Torf House, the Brutalist-style home outside Boston commissioned by noted 20th-century print collector
Lois B. Torf
and her husband, entrepreneur
Michael K. Torf,
is on the market for $2.495 million.
The 1971 home, which is sited on nearly 1.5 acres in Weston is one of four Brutalist-style concrete homes in the area designed by architects Mary Otis
and Thomas F.
and is the only one that has not been modified during its half-century history, said Dean Poritzky of
& Völkers Wellesley, who listed the property last week.
“There’s a simplicity to the architecture that’s wonderful,” he said. “The floor plan is curved, there’s a circle within a circle, a curve within a curve. You’ll never find another home like this.”
Lois B. Torf, a benefactor of the Museum of Fine Arts, Boston and a trustee and honorary trustee of the institution since 1985, died in September 2020 shortly before her 94th birthday; her husband, Michael, died in 1988.
In recognition of the couple’s contributions, in 1983, the museum’s Lois B. Torf and Michael K. Torf Gallery was named in their honor.
The property is being sold by their daughter,
“The light in the house is just extraordinary,”
said. “There’s a kind of fluidity of architecture because there are very few right angles. It’s exuberant; there are no barriers to movement, so interactions are possible, but there also are places for privacy.”
Ms. Torf, a nonprofit financial consultant and professional pianist and composer who has lived in San Francisco since the 1990s, was in high school when her parents commissioned the house.
She noted that some of the furnishings such as the dining room’s glass table, the living room’s curved sofas, the den’s sectional sofa and the study’s desk, are included in the sale price.
“My mother befriended a lot of young artists and had them make some of the furniture for her,” she said. “The dining room table, for instance, is by
who also created the two neon signs on the back of the house.”
noted that the home retains all of its original built-in cabinetry, which is strikingly high-tech.
“The blender, the toaster and the can opener in the kitchen pop up from the cabinets with the push of a button,” he said. “And the scales in the bathroom pull out of the cabinetry.”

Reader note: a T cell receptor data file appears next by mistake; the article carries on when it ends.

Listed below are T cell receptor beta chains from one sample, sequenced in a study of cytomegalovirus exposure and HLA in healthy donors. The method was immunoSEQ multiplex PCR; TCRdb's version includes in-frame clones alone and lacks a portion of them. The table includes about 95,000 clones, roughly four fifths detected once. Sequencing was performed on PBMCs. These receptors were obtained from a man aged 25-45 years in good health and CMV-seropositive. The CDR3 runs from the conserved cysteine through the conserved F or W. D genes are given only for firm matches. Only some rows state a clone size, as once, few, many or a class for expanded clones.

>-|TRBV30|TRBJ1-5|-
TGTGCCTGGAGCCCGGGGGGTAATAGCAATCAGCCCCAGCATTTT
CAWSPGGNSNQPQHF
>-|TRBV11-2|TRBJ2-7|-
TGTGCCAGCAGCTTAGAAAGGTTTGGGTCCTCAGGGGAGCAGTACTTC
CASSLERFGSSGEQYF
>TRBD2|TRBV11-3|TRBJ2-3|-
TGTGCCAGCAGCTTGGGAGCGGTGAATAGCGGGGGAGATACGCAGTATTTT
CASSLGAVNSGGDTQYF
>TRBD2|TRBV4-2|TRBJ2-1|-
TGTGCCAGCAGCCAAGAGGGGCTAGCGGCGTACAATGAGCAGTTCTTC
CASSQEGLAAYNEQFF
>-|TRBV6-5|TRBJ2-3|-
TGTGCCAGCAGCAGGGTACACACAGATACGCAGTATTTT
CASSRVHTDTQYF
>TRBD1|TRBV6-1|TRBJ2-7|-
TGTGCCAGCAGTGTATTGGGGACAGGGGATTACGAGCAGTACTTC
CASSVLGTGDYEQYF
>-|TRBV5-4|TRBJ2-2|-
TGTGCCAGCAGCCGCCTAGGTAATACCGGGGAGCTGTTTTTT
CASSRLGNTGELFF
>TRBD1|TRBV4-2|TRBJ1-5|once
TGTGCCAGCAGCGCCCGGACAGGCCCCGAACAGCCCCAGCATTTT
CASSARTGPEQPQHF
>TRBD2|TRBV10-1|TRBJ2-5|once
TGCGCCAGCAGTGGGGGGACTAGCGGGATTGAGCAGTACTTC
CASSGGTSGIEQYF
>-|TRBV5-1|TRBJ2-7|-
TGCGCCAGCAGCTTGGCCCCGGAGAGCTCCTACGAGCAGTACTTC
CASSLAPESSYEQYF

He added that the home’s walls are decorated with prints from Torf’s collection.
“You look in the dining room and there’s a
and a Picasso and a
” he said.
The 3,081-square-foot home, whose amenities include a fireplace, a swimming pool and a skylight, has three bedrooms and four bathrooms.
“Weston is comparable to Greenwich, Connecticut,” Mr. Poritzky said, adding that it’s only a 15- to 20-minute drive from Boston. “It’s one of the city’s most desirable suburbs and has the finest homes.”
Stevens and McNulty, the architects, are best known for the Lincoln House, which they designed in 1965 for their own family on a rural site in the Boston suburb the home takes its name from. The house, which they sold in 1978, was demolished in 2001.
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Brutalist architecture, a style that surfaced in 1950s in the U.K. during post-World War II construction, is aptly named: Its minimalist construction is designed to showcase building materials and structural elements.
Ms. Torf, who is 66, says it’s hard to part with the house and hopes the buyers will love it as much as she and her family did when they lived there.
“I have a sense of having to capture all the memories I can before letting go of the structure,” she said, adding that she’s been visiting the property while she’s in town.
This article originally appeared on Mansion Global.